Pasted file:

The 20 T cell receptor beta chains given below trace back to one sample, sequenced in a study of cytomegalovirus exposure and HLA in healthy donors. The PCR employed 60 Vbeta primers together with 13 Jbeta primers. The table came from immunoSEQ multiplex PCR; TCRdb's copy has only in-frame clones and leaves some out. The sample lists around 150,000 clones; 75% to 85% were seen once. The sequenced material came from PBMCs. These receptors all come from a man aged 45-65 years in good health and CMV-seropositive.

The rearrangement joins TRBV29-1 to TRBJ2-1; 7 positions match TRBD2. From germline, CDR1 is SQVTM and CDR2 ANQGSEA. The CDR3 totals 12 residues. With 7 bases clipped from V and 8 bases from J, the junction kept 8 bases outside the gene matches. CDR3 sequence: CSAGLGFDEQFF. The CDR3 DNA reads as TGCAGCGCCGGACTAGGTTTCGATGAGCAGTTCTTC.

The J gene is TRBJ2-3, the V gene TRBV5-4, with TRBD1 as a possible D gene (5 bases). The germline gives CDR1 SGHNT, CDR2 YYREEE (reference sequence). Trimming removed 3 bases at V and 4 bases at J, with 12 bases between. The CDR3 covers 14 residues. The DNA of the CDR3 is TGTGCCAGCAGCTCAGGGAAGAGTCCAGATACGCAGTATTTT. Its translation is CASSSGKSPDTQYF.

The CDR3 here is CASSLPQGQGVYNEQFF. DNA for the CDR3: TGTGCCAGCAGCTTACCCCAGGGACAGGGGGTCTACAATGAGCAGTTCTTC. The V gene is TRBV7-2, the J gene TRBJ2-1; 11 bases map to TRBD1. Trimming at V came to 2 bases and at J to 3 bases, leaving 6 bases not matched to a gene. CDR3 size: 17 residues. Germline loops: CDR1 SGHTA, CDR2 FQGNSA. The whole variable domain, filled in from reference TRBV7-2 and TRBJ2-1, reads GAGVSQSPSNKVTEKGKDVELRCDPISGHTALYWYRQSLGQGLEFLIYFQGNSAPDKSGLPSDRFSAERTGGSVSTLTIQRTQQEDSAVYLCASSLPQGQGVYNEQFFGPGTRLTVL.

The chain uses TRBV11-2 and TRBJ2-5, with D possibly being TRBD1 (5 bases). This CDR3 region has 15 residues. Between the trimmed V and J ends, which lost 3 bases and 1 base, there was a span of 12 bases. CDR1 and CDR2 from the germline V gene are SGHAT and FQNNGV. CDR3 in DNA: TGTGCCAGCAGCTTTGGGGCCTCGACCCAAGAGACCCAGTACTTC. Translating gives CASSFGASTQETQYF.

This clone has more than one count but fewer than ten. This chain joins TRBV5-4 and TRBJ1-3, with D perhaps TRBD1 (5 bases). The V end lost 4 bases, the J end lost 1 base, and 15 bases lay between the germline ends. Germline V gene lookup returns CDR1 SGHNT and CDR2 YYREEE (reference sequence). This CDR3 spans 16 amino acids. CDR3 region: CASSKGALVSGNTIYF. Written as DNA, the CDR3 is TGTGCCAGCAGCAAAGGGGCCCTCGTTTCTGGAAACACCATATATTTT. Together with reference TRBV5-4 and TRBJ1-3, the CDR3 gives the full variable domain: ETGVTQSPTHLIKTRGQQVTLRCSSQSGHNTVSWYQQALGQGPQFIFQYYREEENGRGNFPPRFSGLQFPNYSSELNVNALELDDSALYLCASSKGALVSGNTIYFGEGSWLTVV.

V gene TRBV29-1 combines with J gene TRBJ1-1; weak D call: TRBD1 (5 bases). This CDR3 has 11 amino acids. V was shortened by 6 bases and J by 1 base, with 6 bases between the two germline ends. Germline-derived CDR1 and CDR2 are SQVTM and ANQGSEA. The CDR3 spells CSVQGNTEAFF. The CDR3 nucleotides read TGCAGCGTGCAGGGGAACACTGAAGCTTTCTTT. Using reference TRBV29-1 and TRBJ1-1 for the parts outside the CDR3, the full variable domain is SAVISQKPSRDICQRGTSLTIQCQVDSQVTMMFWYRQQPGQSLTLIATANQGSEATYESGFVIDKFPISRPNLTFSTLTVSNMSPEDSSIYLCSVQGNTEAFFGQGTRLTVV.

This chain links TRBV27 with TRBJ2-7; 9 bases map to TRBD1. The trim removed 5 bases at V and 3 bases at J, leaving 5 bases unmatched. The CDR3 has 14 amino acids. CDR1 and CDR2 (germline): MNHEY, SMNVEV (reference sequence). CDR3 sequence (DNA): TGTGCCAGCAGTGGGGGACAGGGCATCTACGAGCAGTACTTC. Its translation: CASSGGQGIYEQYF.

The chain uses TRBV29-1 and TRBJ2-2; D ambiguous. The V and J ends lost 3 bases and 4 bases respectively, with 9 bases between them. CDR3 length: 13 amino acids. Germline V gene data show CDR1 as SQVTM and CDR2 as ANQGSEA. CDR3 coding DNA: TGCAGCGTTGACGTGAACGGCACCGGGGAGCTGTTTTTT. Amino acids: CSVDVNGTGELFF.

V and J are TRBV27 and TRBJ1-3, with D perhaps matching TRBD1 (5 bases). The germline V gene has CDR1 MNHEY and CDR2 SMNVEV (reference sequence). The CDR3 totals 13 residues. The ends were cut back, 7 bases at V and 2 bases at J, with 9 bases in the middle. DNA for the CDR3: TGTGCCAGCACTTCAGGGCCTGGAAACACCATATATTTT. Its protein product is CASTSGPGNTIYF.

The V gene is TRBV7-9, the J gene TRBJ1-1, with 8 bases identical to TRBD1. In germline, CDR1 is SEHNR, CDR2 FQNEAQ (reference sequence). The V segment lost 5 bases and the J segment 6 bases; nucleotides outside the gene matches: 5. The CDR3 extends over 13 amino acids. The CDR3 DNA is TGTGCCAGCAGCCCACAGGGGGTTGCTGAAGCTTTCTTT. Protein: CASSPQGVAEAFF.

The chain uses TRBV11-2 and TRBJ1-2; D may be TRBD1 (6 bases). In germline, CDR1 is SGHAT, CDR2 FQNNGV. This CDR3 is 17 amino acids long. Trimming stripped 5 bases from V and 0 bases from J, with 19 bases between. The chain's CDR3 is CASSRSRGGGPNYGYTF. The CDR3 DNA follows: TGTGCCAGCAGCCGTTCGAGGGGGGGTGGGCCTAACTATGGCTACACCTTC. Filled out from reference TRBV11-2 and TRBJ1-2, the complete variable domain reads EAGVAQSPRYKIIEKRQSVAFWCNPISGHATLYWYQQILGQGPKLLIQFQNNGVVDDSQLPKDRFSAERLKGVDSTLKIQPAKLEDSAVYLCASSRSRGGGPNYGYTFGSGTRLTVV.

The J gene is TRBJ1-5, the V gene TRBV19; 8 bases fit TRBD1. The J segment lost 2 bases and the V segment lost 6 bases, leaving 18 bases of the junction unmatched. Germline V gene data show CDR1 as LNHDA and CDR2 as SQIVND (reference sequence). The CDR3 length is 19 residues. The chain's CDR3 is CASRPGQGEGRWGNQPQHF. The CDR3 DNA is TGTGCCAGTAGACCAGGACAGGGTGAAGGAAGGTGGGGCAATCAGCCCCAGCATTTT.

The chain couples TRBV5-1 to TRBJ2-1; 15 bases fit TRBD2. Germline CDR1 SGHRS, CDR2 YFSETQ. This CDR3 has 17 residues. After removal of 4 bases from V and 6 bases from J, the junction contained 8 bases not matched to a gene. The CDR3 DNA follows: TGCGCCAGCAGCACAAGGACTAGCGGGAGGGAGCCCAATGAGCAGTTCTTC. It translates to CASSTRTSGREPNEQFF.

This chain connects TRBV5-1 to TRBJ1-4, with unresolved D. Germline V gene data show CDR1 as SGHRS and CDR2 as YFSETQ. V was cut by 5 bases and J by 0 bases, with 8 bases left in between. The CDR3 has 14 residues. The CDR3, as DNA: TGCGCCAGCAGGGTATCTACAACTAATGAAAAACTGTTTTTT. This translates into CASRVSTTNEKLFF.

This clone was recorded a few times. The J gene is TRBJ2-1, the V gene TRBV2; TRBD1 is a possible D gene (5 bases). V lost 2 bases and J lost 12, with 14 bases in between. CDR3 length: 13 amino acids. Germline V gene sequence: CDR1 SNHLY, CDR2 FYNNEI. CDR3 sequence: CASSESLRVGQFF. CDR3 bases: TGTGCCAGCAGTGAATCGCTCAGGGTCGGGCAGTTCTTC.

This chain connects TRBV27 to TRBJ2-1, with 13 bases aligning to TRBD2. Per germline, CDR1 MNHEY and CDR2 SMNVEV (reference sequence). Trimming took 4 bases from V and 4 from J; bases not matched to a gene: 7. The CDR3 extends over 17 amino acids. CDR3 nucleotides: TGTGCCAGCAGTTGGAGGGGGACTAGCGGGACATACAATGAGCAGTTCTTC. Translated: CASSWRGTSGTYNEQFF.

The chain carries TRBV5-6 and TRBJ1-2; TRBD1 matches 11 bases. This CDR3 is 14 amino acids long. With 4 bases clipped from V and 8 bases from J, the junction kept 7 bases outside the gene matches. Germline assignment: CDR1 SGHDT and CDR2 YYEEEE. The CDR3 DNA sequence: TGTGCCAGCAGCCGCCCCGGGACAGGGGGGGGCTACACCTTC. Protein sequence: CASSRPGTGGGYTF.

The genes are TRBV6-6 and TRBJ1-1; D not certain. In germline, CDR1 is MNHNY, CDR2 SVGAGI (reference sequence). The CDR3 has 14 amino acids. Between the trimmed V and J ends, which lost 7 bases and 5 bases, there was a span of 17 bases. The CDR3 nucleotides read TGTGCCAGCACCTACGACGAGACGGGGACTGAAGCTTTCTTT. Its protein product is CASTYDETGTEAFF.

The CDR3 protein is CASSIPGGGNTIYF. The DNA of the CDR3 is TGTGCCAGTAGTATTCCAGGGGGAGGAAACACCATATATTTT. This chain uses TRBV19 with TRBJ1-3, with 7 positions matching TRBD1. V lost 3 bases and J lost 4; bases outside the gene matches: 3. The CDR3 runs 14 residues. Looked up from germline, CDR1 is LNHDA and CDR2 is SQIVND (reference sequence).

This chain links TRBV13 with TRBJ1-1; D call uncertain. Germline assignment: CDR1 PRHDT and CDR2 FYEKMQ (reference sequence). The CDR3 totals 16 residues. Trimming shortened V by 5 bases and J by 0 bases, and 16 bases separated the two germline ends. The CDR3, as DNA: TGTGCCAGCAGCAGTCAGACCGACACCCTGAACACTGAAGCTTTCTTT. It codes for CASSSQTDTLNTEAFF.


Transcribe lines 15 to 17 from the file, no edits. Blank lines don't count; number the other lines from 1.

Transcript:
This chain connects TRBV5-1 to TRBJ1-4, with unresolved D. Germline V gene data show CDR1 as SGHRS and CDR2 as YFSETQ. V was cut by 5 bases and J by 0 bases, with 8 bases left in between. The CDR3 has 14 residues. The CDR3, as DNA: TGCGCCAGCAGGGTATCTACAACTAATGAAAAACTGTTTTTT. This translates into CASRVSTTNEKLFF.

This clone was recorded a few times. The J gene is TRBJ2-1, the V gene TRBV2; TRBD1 is a possible D gene (5 bases). V lost 2 bases and J lost 12, with 14 bases in between. CDR3 length: 13 amino acids. Germline V gene sequence: CDR1 SNHLY, CDR2 FYNNEI. CDR3 sequence: CASSESLRVGQFF. CDR3 bases: TGTGCCAGCAGTGAATCGCTCAGGGTCGGGCAGTTCTTC.

This chain connects TRBV27 to TRBJ2-1, with 13 bases aligning to TRBD2. Per germline, CDR1 MNHEY and CDR2 SMNVEV (reference sequence). Trimming took 4 bases from V and 4 from J; bases not matched to a gene: 7. The CDR3 extends over 17 amino acids. CDR3 nucleotides: TGTGCCAGCAGTTGGAGGGGGACTAGCGGGACATACAATGAGCAGTTCTTC. Translated: CASSWRGTSGTYNEQFF.